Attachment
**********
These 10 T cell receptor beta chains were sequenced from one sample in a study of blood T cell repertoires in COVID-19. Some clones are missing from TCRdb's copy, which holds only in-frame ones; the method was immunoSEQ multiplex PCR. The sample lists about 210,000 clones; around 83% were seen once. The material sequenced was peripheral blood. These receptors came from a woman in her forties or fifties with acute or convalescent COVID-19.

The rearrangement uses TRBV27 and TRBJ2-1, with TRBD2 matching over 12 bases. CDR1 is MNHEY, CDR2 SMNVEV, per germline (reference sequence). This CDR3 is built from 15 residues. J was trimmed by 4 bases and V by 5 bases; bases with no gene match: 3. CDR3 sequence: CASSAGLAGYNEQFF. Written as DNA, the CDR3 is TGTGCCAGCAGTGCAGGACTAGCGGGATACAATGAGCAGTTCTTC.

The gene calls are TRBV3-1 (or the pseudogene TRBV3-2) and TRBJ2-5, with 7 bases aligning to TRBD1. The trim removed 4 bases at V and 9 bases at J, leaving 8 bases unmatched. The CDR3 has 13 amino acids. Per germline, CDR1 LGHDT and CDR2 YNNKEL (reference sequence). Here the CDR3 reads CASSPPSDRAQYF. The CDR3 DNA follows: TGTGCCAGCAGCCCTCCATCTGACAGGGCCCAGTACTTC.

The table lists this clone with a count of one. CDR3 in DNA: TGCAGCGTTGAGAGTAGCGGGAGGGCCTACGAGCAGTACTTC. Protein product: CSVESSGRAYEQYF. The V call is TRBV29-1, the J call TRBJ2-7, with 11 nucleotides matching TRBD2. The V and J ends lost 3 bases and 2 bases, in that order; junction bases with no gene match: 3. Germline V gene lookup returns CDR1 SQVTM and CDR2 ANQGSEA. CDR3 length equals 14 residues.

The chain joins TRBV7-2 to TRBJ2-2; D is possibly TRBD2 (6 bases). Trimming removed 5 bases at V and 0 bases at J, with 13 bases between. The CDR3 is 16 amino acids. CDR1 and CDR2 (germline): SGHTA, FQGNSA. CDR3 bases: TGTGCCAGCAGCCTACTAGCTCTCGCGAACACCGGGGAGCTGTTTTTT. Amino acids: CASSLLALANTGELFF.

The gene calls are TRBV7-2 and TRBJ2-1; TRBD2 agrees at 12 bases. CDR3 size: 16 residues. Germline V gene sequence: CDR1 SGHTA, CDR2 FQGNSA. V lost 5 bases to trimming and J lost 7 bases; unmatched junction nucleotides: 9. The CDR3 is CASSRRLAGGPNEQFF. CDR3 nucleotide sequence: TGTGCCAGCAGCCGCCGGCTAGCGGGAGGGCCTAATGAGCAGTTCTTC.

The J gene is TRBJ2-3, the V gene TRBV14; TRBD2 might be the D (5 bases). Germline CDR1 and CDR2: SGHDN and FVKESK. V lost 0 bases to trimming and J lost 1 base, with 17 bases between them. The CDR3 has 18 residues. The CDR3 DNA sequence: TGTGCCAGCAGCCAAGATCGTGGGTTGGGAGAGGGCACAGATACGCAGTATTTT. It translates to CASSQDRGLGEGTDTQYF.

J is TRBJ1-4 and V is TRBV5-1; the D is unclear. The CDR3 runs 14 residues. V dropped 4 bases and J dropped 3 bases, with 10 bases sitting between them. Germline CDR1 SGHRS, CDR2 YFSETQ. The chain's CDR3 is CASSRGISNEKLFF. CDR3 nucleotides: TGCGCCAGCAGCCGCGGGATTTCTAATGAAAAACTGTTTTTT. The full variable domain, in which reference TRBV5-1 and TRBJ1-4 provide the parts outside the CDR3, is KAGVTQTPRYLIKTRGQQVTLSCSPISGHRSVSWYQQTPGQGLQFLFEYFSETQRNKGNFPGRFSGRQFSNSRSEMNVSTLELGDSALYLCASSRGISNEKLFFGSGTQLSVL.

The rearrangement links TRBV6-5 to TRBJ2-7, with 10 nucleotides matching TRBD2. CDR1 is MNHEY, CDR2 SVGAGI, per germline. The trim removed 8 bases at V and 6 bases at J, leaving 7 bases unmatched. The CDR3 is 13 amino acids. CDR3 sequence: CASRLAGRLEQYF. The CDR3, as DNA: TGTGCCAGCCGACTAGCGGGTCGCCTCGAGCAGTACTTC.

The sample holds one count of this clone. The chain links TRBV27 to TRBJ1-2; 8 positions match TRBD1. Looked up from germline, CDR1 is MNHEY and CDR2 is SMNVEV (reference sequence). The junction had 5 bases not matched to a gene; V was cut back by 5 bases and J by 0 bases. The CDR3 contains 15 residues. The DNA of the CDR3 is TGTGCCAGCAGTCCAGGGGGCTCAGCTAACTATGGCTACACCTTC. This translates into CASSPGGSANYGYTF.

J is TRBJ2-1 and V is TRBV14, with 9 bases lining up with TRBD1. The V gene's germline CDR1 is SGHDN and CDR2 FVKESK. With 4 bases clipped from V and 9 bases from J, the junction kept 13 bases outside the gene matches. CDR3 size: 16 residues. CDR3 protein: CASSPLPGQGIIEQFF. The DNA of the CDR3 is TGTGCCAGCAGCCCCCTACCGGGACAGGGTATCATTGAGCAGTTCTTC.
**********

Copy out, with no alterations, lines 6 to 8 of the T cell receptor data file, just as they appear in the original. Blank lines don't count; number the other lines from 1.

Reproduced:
The gene calls are TRBV7-2 and TRBJ2-1; TRBD2 agrees at 12 bases. CDR3 size: 16 residues. Germline V gene sequence: CDR1 SGHTA, CDR2 FQGNSA. V lost 5 bases to trimming and J lost 7 bases; unmatched junction nucleotides: 9. The CDR3 is CASSRRLAGGPNEQFF. CDR3 nucleotide sequence: TGTGCCAGCAGCCGCCGGCTAGCGGGAGGGCCTAATGAGCAGTTCTTC.

The J gene is TRBJ2-3, the V gene TRBV14; TRBD2 might be the D (5 bases). Germline CDR1 and CDR2: SGHDN and FVKESK. V lost 0 bases to trimming and J lost 1 base, with 17 bases between them. The CDR3 has 18 residues. The CDR3 DNA sequence: TGTGCCAGCAGCCAAGATCGTGGGTTGGGAGAGGGCACAGATACGCAGTATTTT. It translates to CASSQDRGLGEGTDTQYF.

J is TRBJ1-4 and V is TRBV5-1; the D is unclear. The CDR3 runs 14 residues. V dropped 4 bases and J dropped 3 bases, with 10 bases sitting between them. Germline CDR1 SGHRS, CDR2 YFSETQ. The chain's CDR3 is CASSRGISNEKLFF. CDR3 nucleotides: TGCGCCAGCAGCCGCGGGATTTCTAATGAAAAACTGTTTTTT. The full variable domain, in which reference TRBV5-1 and TRBJ1-4 provide the parts outside the CDR3, is KAGVTQTPRYLIKTRGQQVTLSCSPISGHRSVSWYQQTPGQGLQFLFEYFSETQRNKGNFPGRFSGRQFSNSRSEMNVSTLELGDSALYLCASSRGISNEKLFFGSGTQLSVL.